Cyber psychic: can artificial intelligence mind-read what we are going to buy?


Starbucks is now among the businesses that have decided to use artificial intelligence (AI) to improve brand engagement and gain real-time customer insight.

The brand is planning to roll out a new cloud-based Digital Flywheel program to its mobile app in Fall 2017. Powered by AI, the program is able to analyse the purchasing habits of Starbucks’ Rewards Members to predict what food and drink items they are likely to buy, based on complex algorithms.

Factors to be taken into account to make suggestions include history of mobile ordering, weather conditions, time of the day/week (e.g. weekday or weekend), and even the customer's birthday. Starbucks also hopes to attract more impulse purchases such as unplanned coffee breaks and additional snacks with its latest technology.

The rise of e-commerce and increased usage of online and mobile ordering has triggered a trend of using AI and big data in retail and foodservice. This trend will grow as more retailers and foodservice brands are now adopting fully or semi-automated facilities in-store. These facilities make it easier for industry players in retail and foodservice to gather and track information on spending patterns and product preferences, and monitor consumer behaviour.

Can AI always make the right guess?

Starbucks’ AI program heavily relies on calculating the probability of choices based on order history as well as occasions and temperature. For example, consumers are more likely to choose a coffee-based drink on a Monday morning as they need a caffeine boost, while they may opt for a hot chocolate to keep warm on a cold, rainy day.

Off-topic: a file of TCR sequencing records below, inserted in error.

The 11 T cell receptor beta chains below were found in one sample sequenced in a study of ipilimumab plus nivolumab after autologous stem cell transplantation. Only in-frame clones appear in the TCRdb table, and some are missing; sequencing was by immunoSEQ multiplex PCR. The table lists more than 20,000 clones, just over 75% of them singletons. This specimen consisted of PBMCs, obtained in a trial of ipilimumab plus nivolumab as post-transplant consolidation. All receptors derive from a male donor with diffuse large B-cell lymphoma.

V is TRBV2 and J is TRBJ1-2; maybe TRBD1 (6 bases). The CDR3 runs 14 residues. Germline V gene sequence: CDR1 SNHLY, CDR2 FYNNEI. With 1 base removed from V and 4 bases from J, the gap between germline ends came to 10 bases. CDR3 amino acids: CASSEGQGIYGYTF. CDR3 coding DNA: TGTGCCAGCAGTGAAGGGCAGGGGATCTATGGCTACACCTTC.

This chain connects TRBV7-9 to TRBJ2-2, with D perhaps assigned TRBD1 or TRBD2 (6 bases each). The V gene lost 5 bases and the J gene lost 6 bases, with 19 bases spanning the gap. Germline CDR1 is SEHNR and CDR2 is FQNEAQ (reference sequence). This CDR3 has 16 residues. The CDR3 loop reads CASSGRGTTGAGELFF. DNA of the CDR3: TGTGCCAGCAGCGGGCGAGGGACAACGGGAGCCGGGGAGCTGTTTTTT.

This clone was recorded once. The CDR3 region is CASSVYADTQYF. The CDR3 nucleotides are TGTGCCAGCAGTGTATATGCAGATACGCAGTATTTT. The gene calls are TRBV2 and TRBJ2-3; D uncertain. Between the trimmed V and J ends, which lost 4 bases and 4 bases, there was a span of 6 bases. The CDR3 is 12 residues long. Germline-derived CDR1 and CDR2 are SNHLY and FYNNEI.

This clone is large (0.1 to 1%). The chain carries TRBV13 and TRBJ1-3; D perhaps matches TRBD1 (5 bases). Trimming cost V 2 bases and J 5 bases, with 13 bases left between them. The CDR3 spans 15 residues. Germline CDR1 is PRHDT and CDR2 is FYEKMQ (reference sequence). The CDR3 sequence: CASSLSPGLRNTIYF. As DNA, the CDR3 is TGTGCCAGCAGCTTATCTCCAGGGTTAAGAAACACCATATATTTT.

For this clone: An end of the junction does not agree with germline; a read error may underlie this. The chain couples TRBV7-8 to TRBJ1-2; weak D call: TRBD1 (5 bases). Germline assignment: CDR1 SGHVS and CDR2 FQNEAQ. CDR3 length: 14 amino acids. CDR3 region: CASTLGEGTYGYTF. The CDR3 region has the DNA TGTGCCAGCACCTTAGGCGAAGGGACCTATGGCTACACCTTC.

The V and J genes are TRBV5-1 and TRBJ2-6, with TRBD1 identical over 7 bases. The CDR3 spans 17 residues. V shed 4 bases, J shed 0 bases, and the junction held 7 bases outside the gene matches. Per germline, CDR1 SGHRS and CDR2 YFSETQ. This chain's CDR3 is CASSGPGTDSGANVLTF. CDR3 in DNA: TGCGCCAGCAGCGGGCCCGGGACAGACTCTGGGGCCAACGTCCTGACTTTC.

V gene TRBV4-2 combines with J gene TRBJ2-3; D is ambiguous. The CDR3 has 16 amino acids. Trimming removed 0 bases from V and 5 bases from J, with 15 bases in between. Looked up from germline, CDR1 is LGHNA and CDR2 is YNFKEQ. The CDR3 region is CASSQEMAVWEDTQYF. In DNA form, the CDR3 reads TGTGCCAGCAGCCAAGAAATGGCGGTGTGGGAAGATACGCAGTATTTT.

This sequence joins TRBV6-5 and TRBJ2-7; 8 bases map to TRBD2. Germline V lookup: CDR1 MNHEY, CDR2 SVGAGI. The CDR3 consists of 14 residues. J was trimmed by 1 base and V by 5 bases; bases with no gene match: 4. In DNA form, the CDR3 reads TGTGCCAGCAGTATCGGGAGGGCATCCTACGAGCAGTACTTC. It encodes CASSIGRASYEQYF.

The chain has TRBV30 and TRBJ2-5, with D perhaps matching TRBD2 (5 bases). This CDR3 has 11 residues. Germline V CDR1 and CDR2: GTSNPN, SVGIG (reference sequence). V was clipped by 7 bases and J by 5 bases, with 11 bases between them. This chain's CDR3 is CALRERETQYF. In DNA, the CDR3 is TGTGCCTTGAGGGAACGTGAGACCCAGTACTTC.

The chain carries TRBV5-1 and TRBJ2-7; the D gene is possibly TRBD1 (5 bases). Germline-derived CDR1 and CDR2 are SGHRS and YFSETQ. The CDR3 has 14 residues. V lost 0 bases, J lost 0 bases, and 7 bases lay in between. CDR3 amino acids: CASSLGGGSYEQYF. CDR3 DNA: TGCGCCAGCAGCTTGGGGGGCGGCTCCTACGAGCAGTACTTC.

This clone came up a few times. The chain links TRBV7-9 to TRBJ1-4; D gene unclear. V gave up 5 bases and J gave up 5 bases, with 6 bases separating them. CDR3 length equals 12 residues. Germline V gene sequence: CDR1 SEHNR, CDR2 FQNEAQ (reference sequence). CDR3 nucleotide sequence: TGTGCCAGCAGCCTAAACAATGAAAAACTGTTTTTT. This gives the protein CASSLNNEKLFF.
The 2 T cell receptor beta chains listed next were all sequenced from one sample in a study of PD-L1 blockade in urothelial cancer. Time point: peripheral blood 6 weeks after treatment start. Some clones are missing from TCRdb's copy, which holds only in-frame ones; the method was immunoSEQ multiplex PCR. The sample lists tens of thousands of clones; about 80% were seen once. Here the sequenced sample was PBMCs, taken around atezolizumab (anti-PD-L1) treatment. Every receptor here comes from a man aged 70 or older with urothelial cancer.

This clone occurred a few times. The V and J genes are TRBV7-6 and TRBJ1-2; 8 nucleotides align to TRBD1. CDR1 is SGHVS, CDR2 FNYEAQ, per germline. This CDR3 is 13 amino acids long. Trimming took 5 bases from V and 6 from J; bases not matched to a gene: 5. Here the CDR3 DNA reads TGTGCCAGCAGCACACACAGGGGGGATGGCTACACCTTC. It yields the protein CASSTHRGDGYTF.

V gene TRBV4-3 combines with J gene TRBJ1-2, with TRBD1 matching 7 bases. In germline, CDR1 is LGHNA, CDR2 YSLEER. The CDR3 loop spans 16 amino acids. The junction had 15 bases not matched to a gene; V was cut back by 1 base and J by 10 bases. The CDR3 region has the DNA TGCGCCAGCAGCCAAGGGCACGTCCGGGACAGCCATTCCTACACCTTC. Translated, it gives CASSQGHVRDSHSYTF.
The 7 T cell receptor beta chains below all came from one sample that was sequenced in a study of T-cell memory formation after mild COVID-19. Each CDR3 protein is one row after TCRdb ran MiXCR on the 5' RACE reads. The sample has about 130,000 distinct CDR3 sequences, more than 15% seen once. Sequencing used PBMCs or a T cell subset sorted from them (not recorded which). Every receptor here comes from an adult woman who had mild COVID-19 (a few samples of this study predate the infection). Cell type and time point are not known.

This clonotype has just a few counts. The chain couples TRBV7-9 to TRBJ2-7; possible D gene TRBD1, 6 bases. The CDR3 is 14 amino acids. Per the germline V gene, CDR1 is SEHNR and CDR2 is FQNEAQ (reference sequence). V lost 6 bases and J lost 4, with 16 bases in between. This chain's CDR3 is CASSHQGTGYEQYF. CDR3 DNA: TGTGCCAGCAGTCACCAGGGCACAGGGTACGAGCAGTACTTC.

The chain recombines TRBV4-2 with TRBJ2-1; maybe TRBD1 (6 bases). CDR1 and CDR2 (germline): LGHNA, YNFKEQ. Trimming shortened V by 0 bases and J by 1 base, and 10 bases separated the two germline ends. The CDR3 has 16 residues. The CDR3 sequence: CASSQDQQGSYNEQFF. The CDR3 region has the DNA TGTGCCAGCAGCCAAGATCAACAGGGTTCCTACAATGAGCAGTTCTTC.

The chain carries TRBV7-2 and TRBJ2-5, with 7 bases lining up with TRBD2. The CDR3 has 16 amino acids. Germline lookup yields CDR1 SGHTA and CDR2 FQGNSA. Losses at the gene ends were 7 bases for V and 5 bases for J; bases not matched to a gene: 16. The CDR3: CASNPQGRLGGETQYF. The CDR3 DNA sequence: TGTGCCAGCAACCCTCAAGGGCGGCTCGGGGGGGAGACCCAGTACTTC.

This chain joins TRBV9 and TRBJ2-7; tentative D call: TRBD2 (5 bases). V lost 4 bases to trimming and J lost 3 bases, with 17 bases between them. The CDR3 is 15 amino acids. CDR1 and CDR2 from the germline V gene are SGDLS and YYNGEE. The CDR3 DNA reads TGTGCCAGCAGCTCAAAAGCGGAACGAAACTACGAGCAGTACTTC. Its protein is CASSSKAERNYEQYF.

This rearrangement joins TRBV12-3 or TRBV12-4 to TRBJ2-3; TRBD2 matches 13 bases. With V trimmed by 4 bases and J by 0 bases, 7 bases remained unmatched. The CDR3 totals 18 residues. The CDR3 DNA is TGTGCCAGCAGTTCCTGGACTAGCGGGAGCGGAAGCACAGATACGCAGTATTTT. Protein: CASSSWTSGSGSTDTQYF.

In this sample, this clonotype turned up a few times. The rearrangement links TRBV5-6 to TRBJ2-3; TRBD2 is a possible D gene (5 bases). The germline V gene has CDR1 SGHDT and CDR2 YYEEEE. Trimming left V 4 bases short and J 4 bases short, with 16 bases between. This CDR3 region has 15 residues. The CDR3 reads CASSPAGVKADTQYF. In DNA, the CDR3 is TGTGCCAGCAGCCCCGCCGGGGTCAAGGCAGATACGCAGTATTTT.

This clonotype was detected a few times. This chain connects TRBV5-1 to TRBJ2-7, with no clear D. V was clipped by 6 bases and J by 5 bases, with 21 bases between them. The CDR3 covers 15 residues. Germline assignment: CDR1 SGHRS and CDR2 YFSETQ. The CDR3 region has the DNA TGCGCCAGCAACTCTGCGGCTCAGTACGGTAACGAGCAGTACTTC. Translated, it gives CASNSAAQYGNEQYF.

However, it is questionable whether consumers would always stick to their previous choices when it comes to coffee. In Q3 2016, GlobalData found that more than one in three (34%) of consumers around the world would often try new or different varieties of coffee; the percentage peaks at 37% for millennials aged 25-34, a key target audience for Starbucks. The same group is also found to be most likely to experiment with new and unusual flavours in non-alcoholic beverages (53%), according to GlobalData’s 2017 Q1 survey.

Consumers may be hard to predict because they like being spontaneous, but the real benefit of the program is not about getting consumers to like Starbucks more because it makes matching suggestions of what they have in mind. It is about showing the brand’s determination and effort to understand and connect with consumers on a deeper level, adding more fun and enjoyment to the user experience and a technological edge to the brand.

Using AI as a means to interact with consumers in fast-moving consumer goods, retail and foodservice is still in its infancy, but it is no doubt a growing niche on a global scale. With technology advancing faster than ever, it may not be long before a robot barista is smart enough to serve a drink that consumers are going to buy, before they even place the order.